If your PC is running low on free space, you might not be able to install important Windows updates, and your PC’s performance may be affected. Here are some ways to free up space so you can keep your PC up-to-date and running smoothly.
If you follow the steps below and continue to have trouble updating Windows because of low disk space, resetting or reinstalling Windows might help. For more info, see Reinstall Windows 10.
If you used Disk Cleanup to free up space on your device and then see a Low Disk Space error, it’s possible that your Temp folder is quickly filling up with application (.appx) files that are used by Microsoft Store. For more info, see Low Disk Space error due to a full Temp folder.
You can use Storage sense to delete unnecessary or temporary files from your device. (Can't find Storage sense on your device using the steps below? See the "Free up space with Disk Cleanup" section below instead.)
- Select the Start button, and then select Settings > System > Storage .
- Under Storage sense, select Free up space now.
- Windows will take a few moments to determine what files and apps are taking up the most space on your PC.
- Select all the items you want to delete, and then select Remove files.
Recycle Bin and some other settings aren't selected by default. You may have to scroll down to select these items.
Select the Recycle Bin to free up space taken up by previously deleted files. Windows moves files you delete to the Recycle Bin in case you change your mind and need them again in the future. You might be able to free up a significant amount of space by selecting Recycle Bin to permanently remove files you’ve previously deleted.
If you turn on Storage sense, Windows will automatically free up space by getting rid of files you don't need, like temporary files and items in the Recycle Bin.
- Select the Start button, and then select Settings > System > Storage .
- Turn on Storage sense.
- To choose which files you want Storage sense to delete automatically, select Change how we free up space automatically, then select or clear the check boxes for options under Temporary Files, Locally available cloud content, and select Free up space now.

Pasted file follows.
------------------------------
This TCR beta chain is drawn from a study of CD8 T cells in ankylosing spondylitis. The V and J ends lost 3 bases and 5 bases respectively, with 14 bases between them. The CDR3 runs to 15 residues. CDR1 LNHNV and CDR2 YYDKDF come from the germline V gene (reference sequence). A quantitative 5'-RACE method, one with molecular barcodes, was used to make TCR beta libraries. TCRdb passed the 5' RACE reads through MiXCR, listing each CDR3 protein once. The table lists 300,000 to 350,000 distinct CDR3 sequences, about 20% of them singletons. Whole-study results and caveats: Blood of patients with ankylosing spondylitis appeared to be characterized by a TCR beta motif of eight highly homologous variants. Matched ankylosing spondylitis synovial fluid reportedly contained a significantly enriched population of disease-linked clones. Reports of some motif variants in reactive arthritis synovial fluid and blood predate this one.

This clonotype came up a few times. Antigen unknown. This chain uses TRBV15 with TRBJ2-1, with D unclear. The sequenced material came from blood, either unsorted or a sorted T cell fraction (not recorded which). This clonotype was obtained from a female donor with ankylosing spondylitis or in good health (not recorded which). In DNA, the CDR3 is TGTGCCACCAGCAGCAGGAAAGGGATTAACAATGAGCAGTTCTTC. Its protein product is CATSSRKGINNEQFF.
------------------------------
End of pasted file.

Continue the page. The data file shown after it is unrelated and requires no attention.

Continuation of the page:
If your system doesn't have Storage sense, you can use the Disk Cleanup tool to delete temporary files and system files from your device.
- Select the Start button, type disk cleanup, then select Disk Cleanup from the list of results.
- Select the check box next to the type of files you want to delete. (To view a description of each type of file, select the name.) By default, Downloaded Program Files, Temporary Internet Files, and Thumbnails are selected.
To free up even more space, select Clean up system files, and then select the type of system files you want to delete.
If it’s been fewer than 10 days since you upgraded to Windows 10, your previous version of Windows will be listed as a system file you can delete. If you need to free up drive space, you can delete it, but keep in mind that you'll be deleting your Windows.old folder, which contains files that give you the option to go back to your previous version of Windows. If you delete your previous version of Windows, this can't be undone.
After you’ve selected the types of files you want to delete, select OK, and then select Delete files in the confirmation window to start the cleanup.
There's now also an option in Disk Cleanup to Compress your OS drive. Selecting this option compresses the drive on which Windows is installed, helping you gain extra space to install important updates. This action does not delete the contents of this drive, and you shouldn't experience problems opening and saving files from the compressed drive.
After you install the update, you can manually decompress the OS drive at any time. To do this, open File Explorer, and in the left pane, select This PC. Right-click or tap-and-hold the OS drive (usually disk C), and then select Properties on the shortcut menu. Clear the Compress this drive to save disk space check box, and then select Apply > OK.
Windows 10 may indicate that it needs more space to get the latest Windows 10 feature update. You can use an external storage device to help you complete the update.
To learn more, see Free up space to install the latest Windows 10 update.
You may need to use a micro-USB adapter if your device doesn't have a standard USB port.
Personal files such as videos, music, photos, and documents can take up a lot of space on your device. To see which files are using the most space:
- Open File Explorer from the taskbar and find the files you want to move.
- Under This PC in the menu on the left, select a folder to see what files are saved in it. The Videos, Music, Pictures, and Downloads folders usually contain the largest files that you’ve saved to your device.
- To see the size of the files in a folder, select View > Details. Right-click in the open space and then select Sort by > Size to show the largest files at the top of the list.